The U.S. Court of Appeals for the Eleventh Circuit recently found a debt collector liable under the Fair Debt Collection Practices Act (“FDCPA”) for collecting fees based on a percentage of the principal owed, when the underlying contract only permitted collection for actual costs incurred. Bradley v. Franklin Collection Serv., Inc. No. 10-1537, 2014 WL 23738 (11th Cir. Jan. 2, 2014). In enacting the FDCPA, Congress sought “to eliminate abusive debt collection practices by debt collectors, to insure that those debt collectors who refrain from using abusive debt collection practices are not competitively disadvantaged, and to promote consistent State action to protect consumers against debt collection abuses.” 15 U.S.C. § 1692(e). The debt collector in this case, Franklin Collection Service, Inc., assessed a 33 1/3% collection fee for each of the delinquent accounts it purchased before it began collection efforts. The district court granted Franklin’s motion for summary judgment as to the Plaintiffs’ FDCPA claim, which the 11th Circuit reversed.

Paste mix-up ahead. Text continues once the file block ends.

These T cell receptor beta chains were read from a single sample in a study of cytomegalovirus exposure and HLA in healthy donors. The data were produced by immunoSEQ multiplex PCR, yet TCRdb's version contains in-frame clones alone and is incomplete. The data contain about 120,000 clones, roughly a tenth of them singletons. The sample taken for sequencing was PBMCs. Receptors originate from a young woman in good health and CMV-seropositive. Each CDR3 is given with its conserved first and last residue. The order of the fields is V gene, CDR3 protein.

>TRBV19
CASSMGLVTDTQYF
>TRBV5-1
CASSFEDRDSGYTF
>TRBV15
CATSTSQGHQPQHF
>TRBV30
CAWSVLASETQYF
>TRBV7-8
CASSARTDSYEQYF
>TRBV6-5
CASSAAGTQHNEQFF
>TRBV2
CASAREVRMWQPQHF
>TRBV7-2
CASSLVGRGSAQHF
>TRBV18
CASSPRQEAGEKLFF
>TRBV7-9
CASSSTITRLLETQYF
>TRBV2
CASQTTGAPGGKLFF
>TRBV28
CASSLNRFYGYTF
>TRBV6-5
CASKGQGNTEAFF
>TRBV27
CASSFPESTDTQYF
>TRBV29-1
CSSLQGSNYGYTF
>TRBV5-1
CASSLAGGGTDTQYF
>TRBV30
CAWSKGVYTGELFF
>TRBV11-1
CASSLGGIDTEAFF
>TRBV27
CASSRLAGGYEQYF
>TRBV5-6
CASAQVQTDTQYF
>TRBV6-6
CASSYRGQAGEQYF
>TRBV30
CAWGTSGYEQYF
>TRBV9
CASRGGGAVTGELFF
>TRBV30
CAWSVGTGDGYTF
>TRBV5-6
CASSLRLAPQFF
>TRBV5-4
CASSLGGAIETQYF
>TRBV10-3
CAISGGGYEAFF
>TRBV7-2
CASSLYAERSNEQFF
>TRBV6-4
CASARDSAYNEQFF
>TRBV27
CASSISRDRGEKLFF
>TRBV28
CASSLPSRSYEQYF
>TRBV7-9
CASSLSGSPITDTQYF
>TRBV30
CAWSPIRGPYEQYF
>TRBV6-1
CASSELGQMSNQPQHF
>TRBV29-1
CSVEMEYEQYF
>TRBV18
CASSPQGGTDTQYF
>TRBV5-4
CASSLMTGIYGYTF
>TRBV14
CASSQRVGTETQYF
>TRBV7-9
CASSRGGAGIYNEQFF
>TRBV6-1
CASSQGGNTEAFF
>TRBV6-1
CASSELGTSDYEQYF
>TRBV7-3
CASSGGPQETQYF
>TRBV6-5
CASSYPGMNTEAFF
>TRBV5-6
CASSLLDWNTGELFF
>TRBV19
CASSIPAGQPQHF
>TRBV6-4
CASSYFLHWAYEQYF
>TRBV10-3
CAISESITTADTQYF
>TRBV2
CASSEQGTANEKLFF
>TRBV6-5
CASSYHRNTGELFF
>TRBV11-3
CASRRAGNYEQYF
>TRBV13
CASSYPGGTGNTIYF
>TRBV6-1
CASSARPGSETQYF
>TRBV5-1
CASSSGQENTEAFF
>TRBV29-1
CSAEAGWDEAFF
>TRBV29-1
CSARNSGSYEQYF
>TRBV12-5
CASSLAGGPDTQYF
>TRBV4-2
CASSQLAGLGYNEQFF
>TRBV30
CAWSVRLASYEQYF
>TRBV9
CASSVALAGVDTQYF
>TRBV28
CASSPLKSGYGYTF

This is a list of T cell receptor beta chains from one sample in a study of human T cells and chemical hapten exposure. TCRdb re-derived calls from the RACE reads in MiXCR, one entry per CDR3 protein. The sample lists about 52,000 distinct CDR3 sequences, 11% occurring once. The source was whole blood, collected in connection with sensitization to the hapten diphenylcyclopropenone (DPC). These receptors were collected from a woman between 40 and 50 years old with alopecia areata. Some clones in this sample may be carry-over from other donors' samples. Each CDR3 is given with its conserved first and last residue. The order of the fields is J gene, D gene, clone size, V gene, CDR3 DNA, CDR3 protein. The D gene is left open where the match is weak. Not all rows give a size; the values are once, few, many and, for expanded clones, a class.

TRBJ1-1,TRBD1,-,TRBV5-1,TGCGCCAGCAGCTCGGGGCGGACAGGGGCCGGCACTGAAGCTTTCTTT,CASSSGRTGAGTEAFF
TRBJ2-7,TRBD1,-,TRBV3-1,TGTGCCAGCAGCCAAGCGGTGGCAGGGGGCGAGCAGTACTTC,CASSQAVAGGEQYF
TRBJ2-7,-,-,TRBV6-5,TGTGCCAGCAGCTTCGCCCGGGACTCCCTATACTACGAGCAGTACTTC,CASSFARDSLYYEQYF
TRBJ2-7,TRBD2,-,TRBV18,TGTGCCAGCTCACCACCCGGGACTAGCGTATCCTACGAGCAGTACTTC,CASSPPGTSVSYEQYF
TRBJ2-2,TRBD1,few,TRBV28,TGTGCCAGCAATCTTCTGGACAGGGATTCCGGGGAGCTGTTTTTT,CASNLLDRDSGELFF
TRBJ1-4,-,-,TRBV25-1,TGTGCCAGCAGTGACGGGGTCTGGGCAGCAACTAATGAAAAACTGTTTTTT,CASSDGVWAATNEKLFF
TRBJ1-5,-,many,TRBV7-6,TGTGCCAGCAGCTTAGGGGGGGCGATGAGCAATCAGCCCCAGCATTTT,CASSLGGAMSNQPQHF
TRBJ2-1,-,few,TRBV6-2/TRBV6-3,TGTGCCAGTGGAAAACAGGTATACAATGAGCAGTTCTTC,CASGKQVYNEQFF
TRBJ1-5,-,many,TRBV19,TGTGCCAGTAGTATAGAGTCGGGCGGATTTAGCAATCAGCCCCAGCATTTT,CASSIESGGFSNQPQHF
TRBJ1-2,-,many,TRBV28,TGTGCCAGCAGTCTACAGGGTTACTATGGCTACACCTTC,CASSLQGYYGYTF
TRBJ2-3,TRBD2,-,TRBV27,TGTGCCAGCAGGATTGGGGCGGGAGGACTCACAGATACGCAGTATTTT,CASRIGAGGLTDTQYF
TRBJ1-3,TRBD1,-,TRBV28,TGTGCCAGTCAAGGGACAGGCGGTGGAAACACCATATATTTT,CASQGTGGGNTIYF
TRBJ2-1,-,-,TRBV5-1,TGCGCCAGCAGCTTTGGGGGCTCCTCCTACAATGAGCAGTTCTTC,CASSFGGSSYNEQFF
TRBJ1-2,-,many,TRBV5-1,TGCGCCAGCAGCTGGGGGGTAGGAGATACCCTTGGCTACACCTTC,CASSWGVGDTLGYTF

The court’s decision focused on Section 1692f of the FDCPA, which prohibits “collection of any amount…unless such amount is expressly authorized by the agreement creating the debt or permitted by law.” 15 U.S.C. § 1692f. The court found that the underlying contract permitted collection of the actual costs of collection, which would not include a percentage-based structure. While this decision does not completely ban percentage-based fees for debt collectors, it does limit this arrangement to express contractual agreements between the parties.